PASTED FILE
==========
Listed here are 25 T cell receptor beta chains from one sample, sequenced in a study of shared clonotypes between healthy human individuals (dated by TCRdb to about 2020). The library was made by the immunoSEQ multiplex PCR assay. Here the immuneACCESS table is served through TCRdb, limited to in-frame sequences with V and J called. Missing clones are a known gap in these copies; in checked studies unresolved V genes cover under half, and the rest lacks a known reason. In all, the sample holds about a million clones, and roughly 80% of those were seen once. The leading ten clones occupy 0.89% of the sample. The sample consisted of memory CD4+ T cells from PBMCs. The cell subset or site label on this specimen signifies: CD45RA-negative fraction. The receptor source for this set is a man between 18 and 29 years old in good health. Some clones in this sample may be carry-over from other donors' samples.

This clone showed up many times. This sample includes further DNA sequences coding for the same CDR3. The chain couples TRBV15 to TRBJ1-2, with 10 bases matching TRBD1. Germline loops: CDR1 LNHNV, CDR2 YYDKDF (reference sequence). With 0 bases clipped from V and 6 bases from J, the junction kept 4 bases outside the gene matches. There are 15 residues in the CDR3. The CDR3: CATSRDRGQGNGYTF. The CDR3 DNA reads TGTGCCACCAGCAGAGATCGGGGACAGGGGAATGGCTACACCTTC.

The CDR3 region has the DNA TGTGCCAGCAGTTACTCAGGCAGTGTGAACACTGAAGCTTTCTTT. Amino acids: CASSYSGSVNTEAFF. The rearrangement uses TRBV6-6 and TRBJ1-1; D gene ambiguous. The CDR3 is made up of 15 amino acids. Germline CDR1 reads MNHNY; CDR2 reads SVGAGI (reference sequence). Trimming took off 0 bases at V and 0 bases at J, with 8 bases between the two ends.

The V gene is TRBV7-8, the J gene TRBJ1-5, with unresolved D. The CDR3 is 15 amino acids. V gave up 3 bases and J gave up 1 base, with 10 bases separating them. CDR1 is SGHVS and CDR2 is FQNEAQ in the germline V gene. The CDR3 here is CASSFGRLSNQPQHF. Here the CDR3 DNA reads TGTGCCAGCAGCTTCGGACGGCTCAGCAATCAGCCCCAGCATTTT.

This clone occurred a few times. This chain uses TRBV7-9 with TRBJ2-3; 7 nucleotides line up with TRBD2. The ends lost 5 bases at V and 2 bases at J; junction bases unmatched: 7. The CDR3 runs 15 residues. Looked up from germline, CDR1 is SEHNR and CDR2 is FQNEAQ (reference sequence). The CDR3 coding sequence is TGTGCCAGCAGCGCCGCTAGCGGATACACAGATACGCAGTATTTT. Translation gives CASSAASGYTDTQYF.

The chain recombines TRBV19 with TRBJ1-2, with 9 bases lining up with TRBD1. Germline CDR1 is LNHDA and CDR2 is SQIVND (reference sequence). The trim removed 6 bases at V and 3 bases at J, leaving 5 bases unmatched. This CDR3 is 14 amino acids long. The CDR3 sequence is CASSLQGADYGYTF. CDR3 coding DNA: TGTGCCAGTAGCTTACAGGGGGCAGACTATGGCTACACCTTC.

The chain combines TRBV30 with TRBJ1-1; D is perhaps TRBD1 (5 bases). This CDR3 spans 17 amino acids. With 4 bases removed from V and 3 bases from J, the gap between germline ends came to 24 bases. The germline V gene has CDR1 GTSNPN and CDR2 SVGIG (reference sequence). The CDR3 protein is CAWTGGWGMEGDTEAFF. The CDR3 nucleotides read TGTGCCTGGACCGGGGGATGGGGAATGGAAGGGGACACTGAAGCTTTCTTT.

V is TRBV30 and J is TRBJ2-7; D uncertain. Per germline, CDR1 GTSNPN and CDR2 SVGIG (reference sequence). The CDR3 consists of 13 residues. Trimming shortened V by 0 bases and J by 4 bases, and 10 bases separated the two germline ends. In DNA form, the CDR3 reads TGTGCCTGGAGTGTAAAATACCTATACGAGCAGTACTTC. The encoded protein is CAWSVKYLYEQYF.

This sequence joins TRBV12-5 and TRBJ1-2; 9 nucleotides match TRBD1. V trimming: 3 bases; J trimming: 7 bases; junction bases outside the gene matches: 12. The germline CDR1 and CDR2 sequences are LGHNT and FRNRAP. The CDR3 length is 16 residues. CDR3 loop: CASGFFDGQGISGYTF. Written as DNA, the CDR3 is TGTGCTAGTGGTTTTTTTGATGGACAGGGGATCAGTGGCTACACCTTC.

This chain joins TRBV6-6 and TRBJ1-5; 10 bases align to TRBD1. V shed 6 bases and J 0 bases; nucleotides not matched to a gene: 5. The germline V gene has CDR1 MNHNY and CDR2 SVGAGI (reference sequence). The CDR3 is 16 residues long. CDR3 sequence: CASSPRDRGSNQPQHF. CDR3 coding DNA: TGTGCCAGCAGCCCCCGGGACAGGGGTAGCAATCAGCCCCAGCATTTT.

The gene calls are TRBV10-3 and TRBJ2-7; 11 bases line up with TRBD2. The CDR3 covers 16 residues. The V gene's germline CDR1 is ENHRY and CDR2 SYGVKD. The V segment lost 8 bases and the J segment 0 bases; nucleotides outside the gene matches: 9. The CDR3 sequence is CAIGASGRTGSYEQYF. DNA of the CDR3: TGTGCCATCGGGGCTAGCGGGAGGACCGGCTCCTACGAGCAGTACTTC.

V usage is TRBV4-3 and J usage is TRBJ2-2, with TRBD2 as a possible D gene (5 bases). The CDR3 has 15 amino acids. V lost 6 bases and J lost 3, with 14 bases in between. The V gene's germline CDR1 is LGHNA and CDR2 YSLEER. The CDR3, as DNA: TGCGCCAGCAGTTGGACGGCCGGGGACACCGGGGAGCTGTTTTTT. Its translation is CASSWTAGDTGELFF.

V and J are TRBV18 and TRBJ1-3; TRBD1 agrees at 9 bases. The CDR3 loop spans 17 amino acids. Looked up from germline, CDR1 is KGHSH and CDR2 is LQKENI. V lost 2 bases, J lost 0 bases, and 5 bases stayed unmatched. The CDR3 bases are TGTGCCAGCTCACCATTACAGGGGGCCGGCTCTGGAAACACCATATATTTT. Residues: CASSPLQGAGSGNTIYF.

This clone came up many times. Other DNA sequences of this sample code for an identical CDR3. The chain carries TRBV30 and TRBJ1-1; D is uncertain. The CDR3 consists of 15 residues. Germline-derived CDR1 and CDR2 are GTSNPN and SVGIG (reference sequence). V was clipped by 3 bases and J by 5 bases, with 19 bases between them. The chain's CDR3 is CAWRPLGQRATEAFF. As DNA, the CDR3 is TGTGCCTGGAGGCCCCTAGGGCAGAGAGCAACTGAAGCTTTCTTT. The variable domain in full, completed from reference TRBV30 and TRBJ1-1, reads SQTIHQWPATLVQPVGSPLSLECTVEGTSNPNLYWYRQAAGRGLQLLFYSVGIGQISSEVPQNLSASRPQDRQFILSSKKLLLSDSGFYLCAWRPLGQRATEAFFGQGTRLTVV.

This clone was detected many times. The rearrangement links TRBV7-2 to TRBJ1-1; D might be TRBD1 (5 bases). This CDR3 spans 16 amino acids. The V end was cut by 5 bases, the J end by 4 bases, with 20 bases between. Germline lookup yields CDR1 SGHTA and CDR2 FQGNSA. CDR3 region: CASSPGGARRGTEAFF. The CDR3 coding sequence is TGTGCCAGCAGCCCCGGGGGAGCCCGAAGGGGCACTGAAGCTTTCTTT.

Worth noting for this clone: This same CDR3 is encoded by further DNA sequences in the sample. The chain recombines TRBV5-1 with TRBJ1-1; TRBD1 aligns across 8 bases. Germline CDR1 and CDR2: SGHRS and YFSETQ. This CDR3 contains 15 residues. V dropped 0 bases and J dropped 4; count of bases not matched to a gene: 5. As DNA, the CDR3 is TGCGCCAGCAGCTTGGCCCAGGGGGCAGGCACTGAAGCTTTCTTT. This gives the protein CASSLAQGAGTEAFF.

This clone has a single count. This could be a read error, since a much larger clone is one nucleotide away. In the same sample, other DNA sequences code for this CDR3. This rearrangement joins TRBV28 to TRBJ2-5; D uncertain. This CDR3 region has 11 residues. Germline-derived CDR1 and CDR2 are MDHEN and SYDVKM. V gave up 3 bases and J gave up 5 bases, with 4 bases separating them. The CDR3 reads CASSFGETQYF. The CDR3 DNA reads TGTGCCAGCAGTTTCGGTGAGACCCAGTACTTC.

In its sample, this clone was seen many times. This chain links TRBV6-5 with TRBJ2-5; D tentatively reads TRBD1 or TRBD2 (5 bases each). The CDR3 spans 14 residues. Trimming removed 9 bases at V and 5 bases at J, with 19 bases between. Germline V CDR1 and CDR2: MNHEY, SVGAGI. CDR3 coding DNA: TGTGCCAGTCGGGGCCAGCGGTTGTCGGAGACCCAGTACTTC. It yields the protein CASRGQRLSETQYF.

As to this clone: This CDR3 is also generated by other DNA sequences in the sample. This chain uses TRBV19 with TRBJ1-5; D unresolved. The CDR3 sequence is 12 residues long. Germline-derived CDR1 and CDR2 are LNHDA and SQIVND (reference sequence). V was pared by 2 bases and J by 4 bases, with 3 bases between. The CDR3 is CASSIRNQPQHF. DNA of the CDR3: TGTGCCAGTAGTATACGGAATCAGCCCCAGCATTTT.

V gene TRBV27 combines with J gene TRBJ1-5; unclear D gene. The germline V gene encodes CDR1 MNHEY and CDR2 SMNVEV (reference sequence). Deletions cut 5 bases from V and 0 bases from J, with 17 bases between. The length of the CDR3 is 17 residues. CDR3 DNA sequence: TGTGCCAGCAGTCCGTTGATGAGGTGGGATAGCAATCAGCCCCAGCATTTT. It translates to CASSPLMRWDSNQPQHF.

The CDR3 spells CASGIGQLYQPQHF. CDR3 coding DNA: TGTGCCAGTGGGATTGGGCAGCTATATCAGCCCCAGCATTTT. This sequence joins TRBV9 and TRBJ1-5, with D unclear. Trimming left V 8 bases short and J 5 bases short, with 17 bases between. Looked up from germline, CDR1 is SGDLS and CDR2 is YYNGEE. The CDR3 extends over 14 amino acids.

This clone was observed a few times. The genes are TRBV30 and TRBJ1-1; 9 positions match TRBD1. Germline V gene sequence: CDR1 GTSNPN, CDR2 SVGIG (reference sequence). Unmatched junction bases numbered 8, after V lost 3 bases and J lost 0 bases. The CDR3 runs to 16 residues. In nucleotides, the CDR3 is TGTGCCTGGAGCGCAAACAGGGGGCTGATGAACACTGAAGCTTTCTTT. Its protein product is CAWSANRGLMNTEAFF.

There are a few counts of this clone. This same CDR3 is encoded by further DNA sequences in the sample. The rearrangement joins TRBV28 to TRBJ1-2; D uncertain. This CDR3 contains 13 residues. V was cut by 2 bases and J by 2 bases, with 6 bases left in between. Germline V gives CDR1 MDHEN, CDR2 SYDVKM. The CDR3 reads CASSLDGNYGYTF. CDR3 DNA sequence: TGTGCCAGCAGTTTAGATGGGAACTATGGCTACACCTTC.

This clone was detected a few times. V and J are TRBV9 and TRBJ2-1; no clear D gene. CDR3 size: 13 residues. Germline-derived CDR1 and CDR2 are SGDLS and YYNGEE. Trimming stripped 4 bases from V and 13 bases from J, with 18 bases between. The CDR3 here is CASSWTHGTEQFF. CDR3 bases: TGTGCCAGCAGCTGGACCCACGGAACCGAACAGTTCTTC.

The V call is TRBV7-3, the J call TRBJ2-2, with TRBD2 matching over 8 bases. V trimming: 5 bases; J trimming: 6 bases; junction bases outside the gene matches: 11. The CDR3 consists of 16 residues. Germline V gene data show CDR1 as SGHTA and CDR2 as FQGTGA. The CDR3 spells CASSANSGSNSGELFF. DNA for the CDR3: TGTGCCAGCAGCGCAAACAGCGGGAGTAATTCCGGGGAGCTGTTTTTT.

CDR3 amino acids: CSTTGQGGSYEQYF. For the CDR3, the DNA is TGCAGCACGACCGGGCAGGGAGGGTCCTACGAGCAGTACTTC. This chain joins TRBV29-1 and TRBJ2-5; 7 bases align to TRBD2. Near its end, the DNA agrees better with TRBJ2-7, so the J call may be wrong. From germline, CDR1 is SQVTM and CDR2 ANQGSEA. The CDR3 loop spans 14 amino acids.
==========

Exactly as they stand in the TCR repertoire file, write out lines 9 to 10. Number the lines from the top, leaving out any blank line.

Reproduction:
This sequence joins TRBV12-5 and TRBJ1-2; 9 nucleotides match TRBD1. V trimming: 3 bases; J trimming: 7 bases; junction bases outside the gene matches: 12. The germline CDR1 and CDR2 sequences are LGHNT and FRNRAP. The CDR3 length is 16 residues. CDR3 loop: CASGFFDGQGISGYTF. Written as DNA, the CDR3 is TGTGCTAGTGGTTTTTTTGATGGACAGGGGATCAGTGGCTACACCTTC.

This chain joins TRBV6-6 and TRBJ1-5; 10 bases align to TRBD1. V shed 6 bases and J 0 bases; nucleotides not matched to a gene: 5. The germline V gene has CDR1 MNHNY and CDR2 SVGAGI (reference sequence). The CDR3 is 16 residues long. CDR3 sequence: CASSPRDRGSNQPQHF. CDR3 coding DNA: TGTGCCAGCAGCCCCCGGGACAGGGGTAGCAATCAGCCCCAGCATTTT.